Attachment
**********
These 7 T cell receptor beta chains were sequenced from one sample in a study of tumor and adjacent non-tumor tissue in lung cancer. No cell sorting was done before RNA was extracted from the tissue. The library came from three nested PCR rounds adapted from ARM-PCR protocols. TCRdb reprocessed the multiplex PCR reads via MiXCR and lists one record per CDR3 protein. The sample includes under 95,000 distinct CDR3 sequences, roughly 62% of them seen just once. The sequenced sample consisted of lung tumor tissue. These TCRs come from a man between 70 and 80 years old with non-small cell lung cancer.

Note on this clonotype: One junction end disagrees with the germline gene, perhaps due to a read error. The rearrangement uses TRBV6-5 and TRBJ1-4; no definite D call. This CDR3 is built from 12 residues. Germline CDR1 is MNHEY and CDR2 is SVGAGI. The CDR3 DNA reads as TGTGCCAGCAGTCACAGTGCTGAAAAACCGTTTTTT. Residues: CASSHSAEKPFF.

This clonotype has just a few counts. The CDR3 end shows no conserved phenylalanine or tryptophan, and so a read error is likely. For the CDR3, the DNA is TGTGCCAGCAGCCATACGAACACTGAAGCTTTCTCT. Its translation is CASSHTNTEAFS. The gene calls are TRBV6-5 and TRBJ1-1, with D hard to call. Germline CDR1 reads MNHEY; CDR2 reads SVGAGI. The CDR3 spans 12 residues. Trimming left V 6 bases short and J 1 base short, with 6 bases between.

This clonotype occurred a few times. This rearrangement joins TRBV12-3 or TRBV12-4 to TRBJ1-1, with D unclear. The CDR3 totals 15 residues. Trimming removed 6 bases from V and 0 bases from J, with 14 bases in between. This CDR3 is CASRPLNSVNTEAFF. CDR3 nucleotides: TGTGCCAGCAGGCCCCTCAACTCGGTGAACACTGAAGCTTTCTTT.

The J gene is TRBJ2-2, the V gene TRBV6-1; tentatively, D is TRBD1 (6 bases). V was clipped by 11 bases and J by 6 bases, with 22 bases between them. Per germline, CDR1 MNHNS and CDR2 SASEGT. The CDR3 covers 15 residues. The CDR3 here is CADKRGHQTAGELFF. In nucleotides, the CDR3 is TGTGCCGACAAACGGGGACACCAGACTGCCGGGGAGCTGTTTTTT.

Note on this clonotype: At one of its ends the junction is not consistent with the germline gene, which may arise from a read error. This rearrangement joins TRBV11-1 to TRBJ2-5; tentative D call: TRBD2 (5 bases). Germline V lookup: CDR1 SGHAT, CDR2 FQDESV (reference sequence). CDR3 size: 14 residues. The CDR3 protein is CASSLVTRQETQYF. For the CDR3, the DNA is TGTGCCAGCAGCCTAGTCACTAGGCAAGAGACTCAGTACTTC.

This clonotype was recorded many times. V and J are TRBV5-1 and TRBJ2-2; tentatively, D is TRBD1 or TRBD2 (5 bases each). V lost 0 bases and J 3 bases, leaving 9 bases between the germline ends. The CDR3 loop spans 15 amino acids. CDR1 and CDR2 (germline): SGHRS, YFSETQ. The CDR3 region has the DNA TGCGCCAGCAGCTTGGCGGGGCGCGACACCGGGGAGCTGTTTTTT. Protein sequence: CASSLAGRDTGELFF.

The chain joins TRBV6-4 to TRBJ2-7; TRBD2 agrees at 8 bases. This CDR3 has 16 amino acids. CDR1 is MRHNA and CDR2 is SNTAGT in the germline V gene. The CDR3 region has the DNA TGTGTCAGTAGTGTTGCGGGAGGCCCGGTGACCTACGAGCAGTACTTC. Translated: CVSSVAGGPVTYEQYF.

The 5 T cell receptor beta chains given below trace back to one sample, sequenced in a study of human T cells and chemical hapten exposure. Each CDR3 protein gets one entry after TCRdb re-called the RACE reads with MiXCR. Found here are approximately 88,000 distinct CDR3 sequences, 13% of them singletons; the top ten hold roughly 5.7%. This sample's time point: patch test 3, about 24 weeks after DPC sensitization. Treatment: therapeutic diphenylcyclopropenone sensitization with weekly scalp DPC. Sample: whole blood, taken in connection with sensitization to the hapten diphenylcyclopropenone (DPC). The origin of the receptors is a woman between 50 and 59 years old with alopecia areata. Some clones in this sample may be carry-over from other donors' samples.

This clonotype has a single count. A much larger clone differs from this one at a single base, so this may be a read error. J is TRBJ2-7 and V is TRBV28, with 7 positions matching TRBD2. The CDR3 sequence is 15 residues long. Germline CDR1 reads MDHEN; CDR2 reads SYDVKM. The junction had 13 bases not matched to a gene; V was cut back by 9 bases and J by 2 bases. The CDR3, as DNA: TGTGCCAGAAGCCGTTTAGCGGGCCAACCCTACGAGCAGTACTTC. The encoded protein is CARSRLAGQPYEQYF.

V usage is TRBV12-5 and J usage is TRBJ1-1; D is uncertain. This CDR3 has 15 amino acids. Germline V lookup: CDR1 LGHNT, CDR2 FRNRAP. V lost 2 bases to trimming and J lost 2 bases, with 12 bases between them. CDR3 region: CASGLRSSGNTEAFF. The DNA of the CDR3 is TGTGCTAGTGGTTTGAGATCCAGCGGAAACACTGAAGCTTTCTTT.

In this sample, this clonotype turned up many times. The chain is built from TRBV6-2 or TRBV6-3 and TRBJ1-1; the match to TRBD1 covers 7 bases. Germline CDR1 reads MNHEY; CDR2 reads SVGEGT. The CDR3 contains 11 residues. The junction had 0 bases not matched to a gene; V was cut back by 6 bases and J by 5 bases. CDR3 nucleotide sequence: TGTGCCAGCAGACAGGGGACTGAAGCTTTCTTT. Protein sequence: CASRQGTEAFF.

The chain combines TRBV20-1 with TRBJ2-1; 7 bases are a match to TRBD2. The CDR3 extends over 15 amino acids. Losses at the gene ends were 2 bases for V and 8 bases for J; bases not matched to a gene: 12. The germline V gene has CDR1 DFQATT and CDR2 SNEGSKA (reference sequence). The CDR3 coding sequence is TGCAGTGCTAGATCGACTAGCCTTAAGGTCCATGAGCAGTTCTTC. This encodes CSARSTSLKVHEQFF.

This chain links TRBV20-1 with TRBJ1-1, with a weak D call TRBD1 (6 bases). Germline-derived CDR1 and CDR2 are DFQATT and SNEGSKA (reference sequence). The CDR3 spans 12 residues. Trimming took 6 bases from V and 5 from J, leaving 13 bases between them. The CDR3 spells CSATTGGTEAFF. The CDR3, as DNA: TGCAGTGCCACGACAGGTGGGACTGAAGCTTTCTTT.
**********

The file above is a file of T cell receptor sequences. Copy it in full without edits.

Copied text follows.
These 7 T cell receptor beta chains were sequenced from one sample in a study of tumor and adjacent non-tumor tissue in lung cancer. No cell sorting was done before RNA was extracted from the tissue. The library came from three nested PCR rounds adapted from ARM-PCR protocols. TCRdb reprocessed the multiplex PCR reads via MiXCR and lists one record per CDR3 protein. The sample includes under 95,000 distinct CDR3 sequences, roughly 62% of them seen just once. The sequenced sample consisted of lung tumor tissue. These TCRs come from a man between 70 and 80 years old with non-small cell lung cancer.

Note on this clonotype: One junction end disagrees with the germline gene, perhaps due to a read error. The rearrangement uses TRBV6-5 and TRBJ1-4; no definite D call. This CDR3 is built from 12 residues. Germline CDR1 is MNHEY and CDR2 is SVGAGI. The CDR3 DNA reads as TGTGCCAGCAGTCACAGTGCTGAAAAACCGTTTTTT. Residues: CASSHSAEKPFF.

This clonotype has just a few counts. The CDR3 end shows no conserved phenylalanine or tryptophan, and so a read error is likely. For the CDR3, the DNA is TGTGCCAGCAGCCATACGAACACTGAAGCTTTCTCT. Its translation is CASSHTNTEAFS. The gene calls are TRBV6-5 and TRBJ1-1, with D hard to call. Germline CDR1 reads MNHEY; CDR2 reads SVGAGI. The CDR3 spans 12 residues. Trimming left V 6 bases short and J 1 base short, with 6 bases between.

This clonotype occurred a few times. This rearrangement joins TRBV12-3 or TRBV12-4 to TRBJ1-1, with D unclear. The CDR3 totals 15 residues. Trimming removed 6 bases from V and 0 bases from J, with 14 bases in between. This CDR3 is CASRPLNSVNTEAFF. CDR3 nucleotides: TGTGCCAGCAGGCCCCTCAACTCGGTGAACACTGAAGCTTTCTTT.

The J gene is TRBJ2-2, the V gene TRBV6-1; tentatively, D is TRBD1 (6 bases). V was clipped by 11 bases and J by 6 bases, with 22 bases between them. Per germline, CDR1 MNHNS and CDR2 SASEGT. The CDR3 covers 15 residues. The CDR3 here is CADKRGHQTAGELFF. In nucleotides, the CDR3 is TGTGCCGACAAACGGGGACACCAGACTGCCGGGGAGCTGTTTTTT.

Note on this clonotype: At one of its ends the junction is not consistent with the germline gene, which may arise from a read error. This rearrangement joins TRBV11-1 to TRBJ2-5; tentative D call: TRBD2 (5 bases). Germline V lookup: CDR1 SGHAT, CDR2 FQDESV (reference sequence). CDR3 size: 14 residues. The CDR3 protein is CASSLVTRQETQYF. For the CDR3, the DNA is TGTGCCAGCAGCCTAGTCACTAGGCAAGAGACTCAGTACTTC.

This clonotype was recorded many times. V and J are TRBV5-1 and TRBJ2-2; tentatively, D is TRBD1 or TRBD2 (5 bases each). V lost 0 bases and J 3 bases, leaving 9 bases between the germline ends. The CDR3 loop spans 15 amino acids. CDR1 and CDR2 (germline): SGHRS, YFSETQ. The CDR3 region has the DNA TGCGCCAGCAGCTTGGCGGGGCGCGACACCGGGGAGCTGTTTTTT. Protein sequence: CASSLAGRDTGELFF.

The chain joins TRBV6-4 to TRBJ2-7; TRBD2 agrees at 8 bases. This CDR3 has 16 amino acids. CDR1 is MRHNA and CDR2 is SNTAGT in the germline V gene. The CDR3 region has the DNA TGTGTCAGTAGTGTTGCGGGAGGCCCGGTGACCTACGAGCAGTACTTC. Translated: CVSSVAGGPVTYEQYF.

The 5 T cell receptor beta chains given below trace back to one sample, sequenced in a study of human T cells and chemical hapten exposure. Each CDR3 protein gets one entry after TCRdb re-called the RACE reads with MiXCR. Found here are approximately 88,000 distinct CDR3 sequences, 13% of them singletons; the top ten hold roughly 5.7%. This sample's time point: patch test 3, about 24 weeks after DPC sensitization. Treatment: therapeutic diphenylcyclopropenone sensitization with weekly scalp DPC. Sample: whole blood, taken in connection with sensitization to the hapten diphenylcyclopropenone (DPC). The origin of the receptors is a woman between 50 and 59 years old with alopecia areata. Some clones in this sample may be carry-over from other donors' samples.

This clonotype has a single count. A much larger clone differs from this one at a single base, so this may be a read error. J is TRBJ2-7 and V is TRBV28, with 7 positions matching TRBD2. The CDR3 sequence is 15 residues long. Germline CDR1 reads MDHEN; CDR2 reads SYDVKM. The junction had 13 bases not matched to a gene; V was cut back by 9 bases and J by 2 bases. The CDR3, as DNA: TGTGCCAGAAGCCGTTTAGCGGGCCAACCCTACGAGCAGTACTTC. The encoded protein is CARSRLAGQPYEQYF.

V usage is TRBV12-5 and J usage is TRBJ1-1; D is uncertain. This CDR3 has 15 amino acids. Germline V lookup: CDR1 LGHNT, CDR2 FRNRAP. V lost 2 bases to trimming and J lost 2 bases, with 12 bases between them. CDR3 region: CASGLRSSGNTEAFF. The DNA of the CDR3 is TGTGCTAGTGGTTTGAGATCCAGCGGAAACACTGAAGCTTTCTTT.

In this sample, this clonotype turned up many times. The chain is built from TRBV6-2 or TRBV6-3 and TRBJ1-1; the match to TRBD1 covers 7 bases. Germline CDR1 reads MNHEY; CDR2 reads SVGEGT. The CDR3 contains 11 residues. The junction had 0 bases not matched to a gene; V was cut back by 6 bases and J by 5 bases. CDR3 nucleotide sequence: TGTGCCAGCAGACAGGGGACTGAAGCTTTCTTT. Protein sequence: CASRQGTEAFF.

The chain combines TRBV20-1 with TRBJ2-1; 7 bases are a match to TRBD2. The CDR3 extends over 15 amino acids. Losses at the gene ends were 2 bases for V and 8 bases for J; bases not matched to a gene: 12. The germline V gene has CDR1 DFQATT and CDR2 SNEGSKA (reference sequence). The CDR3 coding sequence is TGCAGTGCTAGATCGACTAGCCTTAAGGTCCATGAGCAGTTCTTC. This encodes CSARSTSLKVHEQFF.

This chain links TRBV20-1 with TRBJ1-1, with a weak D call TRBD1 (6 bases). Germline-derived CDR1 and CDR2 are DFQATT and SNEGSKA (reference sequence). The CDR3 spans 12 residues. Trimming took 6 bases from V and 5 from J, leaving 13 bases between them. The CDR3 spells CSATTGGTEAFF. The CDR3, as DNA: TGCAGTGCCACGACAGGTGGGACTGAAGCTTTCTTT.